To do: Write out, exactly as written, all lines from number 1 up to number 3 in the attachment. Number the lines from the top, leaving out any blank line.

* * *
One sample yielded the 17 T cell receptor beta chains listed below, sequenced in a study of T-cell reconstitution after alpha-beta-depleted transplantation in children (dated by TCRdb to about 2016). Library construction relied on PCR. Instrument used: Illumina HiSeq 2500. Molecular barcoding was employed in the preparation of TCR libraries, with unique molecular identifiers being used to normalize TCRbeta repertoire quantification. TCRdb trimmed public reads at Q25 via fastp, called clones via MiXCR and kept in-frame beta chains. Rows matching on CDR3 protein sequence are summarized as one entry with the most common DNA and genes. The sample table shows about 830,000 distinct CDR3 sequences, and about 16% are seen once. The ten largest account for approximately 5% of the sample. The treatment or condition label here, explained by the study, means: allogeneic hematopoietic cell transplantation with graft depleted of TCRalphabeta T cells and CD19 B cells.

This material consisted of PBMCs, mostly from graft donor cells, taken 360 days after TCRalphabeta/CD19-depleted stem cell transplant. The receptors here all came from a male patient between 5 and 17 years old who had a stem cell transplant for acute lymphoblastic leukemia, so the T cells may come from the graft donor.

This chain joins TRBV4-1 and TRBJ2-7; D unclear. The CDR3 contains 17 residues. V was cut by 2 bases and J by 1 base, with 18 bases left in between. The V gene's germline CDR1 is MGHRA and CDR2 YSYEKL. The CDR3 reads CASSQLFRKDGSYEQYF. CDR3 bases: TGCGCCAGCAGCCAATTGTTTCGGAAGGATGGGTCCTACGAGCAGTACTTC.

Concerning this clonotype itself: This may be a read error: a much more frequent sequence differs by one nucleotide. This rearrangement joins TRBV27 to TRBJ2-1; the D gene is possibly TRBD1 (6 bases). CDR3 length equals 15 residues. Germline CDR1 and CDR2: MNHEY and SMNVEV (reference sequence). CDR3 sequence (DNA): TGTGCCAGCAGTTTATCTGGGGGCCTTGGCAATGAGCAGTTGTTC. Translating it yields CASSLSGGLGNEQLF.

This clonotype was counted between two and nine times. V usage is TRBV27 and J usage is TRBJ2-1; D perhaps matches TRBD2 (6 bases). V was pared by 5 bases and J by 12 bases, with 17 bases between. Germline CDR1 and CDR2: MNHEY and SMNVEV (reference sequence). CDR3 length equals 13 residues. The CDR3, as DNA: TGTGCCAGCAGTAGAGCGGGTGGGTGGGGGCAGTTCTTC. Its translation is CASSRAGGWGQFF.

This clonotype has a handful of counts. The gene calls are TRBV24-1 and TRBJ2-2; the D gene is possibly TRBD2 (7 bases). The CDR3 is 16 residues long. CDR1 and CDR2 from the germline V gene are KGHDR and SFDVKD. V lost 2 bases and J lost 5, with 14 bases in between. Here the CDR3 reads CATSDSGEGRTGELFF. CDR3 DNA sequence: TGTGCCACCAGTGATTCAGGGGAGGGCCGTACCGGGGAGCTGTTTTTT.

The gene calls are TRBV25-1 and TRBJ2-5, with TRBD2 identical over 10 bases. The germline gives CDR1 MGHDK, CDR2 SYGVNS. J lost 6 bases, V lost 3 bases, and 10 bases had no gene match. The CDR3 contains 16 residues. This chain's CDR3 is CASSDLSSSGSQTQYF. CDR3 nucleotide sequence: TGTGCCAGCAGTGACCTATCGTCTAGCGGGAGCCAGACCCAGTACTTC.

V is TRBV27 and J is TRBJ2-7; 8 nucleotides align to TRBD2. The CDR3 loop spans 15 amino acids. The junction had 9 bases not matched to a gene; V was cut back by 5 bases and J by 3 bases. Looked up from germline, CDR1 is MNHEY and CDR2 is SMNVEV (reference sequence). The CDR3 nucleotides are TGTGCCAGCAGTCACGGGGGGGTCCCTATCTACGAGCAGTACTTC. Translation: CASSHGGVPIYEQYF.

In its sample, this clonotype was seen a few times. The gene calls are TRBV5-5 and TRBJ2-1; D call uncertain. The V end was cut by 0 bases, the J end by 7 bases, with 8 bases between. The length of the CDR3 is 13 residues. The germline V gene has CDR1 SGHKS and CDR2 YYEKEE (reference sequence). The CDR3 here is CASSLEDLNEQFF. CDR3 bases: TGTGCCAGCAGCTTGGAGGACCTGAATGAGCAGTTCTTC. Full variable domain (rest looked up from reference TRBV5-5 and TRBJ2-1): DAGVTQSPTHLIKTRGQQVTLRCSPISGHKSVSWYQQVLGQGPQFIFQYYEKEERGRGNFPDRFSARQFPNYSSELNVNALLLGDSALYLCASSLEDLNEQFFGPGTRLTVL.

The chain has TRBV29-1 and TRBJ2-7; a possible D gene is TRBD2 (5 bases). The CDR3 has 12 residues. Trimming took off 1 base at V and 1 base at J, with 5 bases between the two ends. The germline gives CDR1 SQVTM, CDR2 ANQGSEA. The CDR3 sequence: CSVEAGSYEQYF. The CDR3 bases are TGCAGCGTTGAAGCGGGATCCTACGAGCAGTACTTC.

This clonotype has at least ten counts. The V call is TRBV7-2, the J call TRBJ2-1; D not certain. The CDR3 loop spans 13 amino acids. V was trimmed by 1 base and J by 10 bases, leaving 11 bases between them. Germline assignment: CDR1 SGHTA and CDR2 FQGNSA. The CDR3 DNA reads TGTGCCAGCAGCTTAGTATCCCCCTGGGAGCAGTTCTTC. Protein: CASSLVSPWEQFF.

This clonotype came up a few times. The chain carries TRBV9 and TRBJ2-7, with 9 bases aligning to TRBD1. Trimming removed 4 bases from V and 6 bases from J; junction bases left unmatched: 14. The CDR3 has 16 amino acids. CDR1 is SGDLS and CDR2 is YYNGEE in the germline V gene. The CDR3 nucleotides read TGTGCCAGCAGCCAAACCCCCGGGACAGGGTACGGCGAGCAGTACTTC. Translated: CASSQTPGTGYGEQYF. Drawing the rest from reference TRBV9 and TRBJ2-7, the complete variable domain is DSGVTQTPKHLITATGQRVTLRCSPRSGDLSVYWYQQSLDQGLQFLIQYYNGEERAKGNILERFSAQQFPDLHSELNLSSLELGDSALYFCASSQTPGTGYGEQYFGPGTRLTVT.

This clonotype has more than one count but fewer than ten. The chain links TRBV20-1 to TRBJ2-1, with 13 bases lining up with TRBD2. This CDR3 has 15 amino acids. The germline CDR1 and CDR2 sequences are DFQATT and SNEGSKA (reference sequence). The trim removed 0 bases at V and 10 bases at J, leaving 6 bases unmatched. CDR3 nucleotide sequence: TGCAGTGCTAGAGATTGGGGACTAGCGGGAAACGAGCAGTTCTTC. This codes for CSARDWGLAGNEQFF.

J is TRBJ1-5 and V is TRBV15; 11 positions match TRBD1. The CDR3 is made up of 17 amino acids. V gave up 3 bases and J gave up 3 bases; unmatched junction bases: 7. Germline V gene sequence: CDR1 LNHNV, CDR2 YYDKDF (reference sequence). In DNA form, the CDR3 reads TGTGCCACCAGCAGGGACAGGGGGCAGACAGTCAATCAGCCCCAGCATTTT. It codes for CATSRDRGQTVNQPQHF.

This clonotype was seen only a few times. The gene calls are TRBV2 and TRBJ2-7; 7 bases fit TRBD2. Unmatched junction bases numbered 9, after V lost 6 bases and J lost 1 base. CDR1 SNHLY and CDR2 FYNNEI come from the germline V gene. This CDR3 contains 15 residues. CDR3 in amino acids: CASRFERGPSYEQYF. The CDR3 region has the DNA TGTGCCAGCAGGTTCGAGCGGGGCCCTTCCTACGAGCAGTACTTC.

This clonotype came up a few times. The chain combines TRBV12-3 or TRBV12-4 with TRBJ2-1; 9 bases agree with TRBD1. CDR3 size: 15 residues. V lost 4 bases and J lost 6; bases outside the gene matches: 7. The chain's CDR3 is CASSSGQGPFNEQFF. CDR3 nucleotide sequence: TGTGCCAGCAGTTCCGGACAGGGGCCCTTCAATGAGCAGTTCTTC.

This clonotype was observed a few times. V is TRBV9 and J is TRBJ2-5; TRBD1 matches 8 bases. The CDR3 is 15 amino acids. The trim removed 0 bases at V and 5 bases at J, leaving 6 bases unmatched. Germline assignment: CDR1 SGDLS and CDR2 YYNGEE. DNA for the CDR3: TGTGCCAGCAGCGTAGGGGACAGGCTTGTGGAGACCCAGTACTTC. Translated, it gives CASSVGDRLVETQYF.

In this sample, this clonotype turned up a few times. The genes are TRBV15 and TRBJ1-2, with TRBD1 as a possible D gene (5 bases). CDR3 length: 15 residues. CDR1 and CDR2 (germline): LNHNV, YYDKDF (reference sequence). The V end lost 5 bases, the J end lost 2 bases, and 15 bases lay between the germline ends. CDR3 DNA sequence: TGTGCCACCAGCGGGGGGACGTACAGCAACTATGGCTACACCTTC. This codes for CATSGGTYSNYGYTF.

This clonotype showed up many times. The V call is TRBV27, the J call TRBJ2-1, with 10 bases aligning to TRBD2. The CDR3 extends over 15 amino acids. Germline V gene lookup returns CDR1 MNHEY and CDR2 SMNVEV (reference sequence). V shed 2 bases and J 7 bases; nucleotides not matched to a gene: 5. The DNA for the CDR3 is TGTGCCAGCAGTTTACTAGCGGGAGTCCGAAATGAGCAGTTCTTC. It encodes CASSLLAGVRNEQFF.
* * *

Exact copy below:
One sample yielded the 17 T cell receptor beta chains listed below, sequenced in a study of T-cell reconstitution after alpha-beta-depleted transplantation in children (dated by TCRdb to about 2016). Library construction relied on PCR. Instrument used: Illumina HiSeq 2500. Molecular barcoding was employed in the preparation of TCR libraries, with unique molecular identifiers being used to normalize TCRbeta repertoire quantification. TCRdb trimmed public reads at Q25 via fastp, called clones via MiXCR and kept in-frame beta chains. Rows matching on CDR3 protein sequence are summarized as one entry with the most common DNA and genes. The sample table shows about 830,000 distinct CDR3 sequences, and about 16% are seen once. The ten largest account for approximately 5% of the sample. The treatment or condition label here, explained by the study, means: allogeneic hematopoietic cell transplantation with graft depleted of TCRalphabeta T cells and CD19 B cells.

This material consisted of PBMCs, mostly from graft donor cells, taken 360 days after TCRalphabeta/CD19-depleted stem cell transplant. The receptors here all came from a male patient between 5 and 17 years old who had a stem cell transplant for acute lymphoblastic leukemia, so the T cells may come from the graft donor.

This chain joins TRBV4-1 and TRBJ2-7; D unclear. The CDR3 contains 17 residues. V was cut by 2 bases and J by 1 base, with 18 bases left in between. The V gene's germline CDR1 is MGHRA and CDR2 YSYEKL. The CDR3 reads CASSQLFRKDGSYEQYF. CDR3 bases: TGCGCCAGCAGCCAATTGTTTCGGAAGGATGGGTCCTACGAGCAGTACTTC.